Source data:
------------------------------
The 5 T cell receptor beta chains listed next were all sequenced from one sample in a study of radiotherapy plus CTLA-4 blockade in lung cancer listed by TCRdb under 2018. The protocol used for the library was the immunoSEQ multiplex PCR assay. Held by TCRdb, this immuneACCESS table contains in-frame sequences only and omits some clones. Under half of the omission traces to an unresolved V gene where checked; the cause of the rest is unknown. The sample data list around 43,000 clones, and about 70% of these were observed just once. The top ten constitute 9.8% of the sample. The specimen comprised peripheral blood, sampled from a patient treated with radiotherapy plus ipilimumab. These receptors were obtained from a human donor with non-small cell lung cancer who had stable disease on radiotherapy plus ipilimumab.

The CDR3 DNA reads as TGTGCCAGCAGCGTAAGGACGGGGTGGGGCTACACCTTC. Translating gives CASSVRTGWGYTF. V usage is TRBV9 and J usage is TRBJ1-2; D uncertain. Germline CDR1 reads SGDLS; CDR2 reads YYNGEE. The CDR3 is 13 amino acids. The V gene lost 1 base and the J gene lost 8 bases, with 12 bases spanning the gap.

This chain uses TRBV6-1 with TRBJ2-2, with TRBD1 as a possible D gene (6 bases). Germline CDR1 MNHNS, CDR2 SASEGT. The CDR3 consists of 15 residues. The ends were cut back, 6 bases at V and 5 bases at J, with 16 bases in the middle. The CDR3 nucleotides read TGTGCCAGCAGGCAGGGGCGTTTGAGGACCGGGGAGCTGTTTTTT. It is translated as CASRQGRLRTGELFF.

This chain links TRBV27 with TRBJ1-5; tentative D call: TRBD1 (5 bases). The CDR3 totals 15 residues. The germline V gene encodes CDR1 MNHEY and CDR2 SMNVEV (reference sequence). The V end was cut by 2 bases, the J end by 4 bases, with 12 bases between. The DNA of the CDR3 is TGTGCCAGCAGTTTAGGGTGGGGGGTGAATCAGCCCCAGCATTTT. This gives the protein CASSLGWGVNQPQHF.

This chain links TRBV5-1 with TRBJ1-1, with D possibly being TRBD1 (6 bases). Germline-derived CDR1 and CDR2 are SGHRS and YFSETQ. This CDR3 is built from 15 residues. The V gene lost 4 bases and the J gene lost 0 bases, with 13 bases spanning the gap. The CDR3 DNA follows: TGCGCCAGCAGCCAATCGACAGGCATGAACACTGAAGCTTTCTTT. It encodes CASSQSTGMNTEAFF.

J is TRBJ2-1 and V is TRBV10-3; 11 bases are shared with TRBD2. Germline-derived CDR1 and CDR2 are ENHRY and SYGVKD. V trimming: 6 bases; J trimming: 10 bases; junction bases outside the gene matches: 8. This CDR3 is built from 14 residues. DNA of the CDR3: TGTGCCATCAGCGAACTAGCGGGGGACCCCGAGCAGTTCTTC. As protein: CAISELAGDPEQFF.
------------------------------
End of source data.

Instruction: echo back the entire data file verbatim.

The 5 T cell receptor beta chains listed next were all sequenced from one sample in a study of radiotherapy plus CTLA-4 blockade in lung cancer listed by TCRdb under 2018. The protocol used for the library was the immunoSEQ multiplex PCR assay. Held by TCRdb, this immuneACCESS table contains in-frame sequences only and omits some clones. Under half of the omission traces to an unresolved V gene where checked; the cause of the rest is unknown. The sample data list around 43,000 clones, and about 70% of these were observed just once. The top ten constitute 9.8% of the sample. The specimen comprised peripheral blood, sampled from a patient treated with radiotherapy plus ipilimumab. These receptors were obtained from a human donor with non-small cell lung cancer who had stable disease on radiotherapy plus ipilimumab.

The CDR3 DNA reads as TGTGCCAGCAGCGTAAGGACGGGGTGGGGCTACACCTTC. Translating gives CASSVRTGWGYTF. V usage is TRBV9 and J usage is TRBJ1-2; D uncertain. Germline CDR1 reads SGDLS; CDR2 reads YYNGEE. The CDR3 is 13 amino acids. The V gene lost 1 base and the J gene lost 8 bases, with 12 bases spanning the gap.

This chain uses TRBV6-1 with TRBJ2-2, with TRBD1 as a possible D gene (6 bases). Germline CDR1 MNHNS, CDR2 SASEGT. The CDR3 consists of 15 residues. The ends were cut back, 6 bases at V and 5 bases at J, with 16 bases in the middle. The CDR3 nucleotides read TGTGCCAGCAGGCAGGGGCGTTTGAGGACCGGGGAGCTGTTTTTT. It is translated as CASRQGRLRTGELFF.

This chain links TRBV27 with TRBJ1-5; tentative D call: TRBD1 (5 bases). The CDR3 totals 15 residues. The germline V gene encodes CDR1 MNHEY and CDR2 SMNVEV (reference sequence). The V end was cut by 2 bases, the J end by 4 bases, with 12 bases between. The DNA of the CDR3 is TGTGCCAGCAGTTTAGGGTGGGGGGTGAATCAGCCCCAGCATTTT. This gives the protein CASSLGWGVNQPQHF.

This chain links TRBV5-1 with TRBJ1-1, with D possibly being TRBD1 (6 bases). Germline-derived CDR1 and CDR2 are SGHRS and YFSETQ. This CDR3 is built from 15 residues. The V gene lost 4 bases and the J gene lost 0 bases, with 13 bases spanning the gap. The CDR3 DNA follows: TGCGCCAGCAGCCAATCGACAGGCATGAACACTGAAGCTTTCTTT. It encodes CASSQSTGMNTEAFF.

J is TRBJ2-1 and V is TRBV10-3; 11 bases are shared with TRBD2. Germline-derived CDR1 and CDR2 are ENHRY and SYGVKD. V trimming: 6 bases; J trimming: 10 bases; junction bases outside the gene matches: 8. This CDR3 is built from 14 residues. DNA of the CDR3: TGTGCCATCAGCGAACTAGCGGGGGACCCCGAGCAGTTCTTC. As protein: CAISELAGDPEQFF.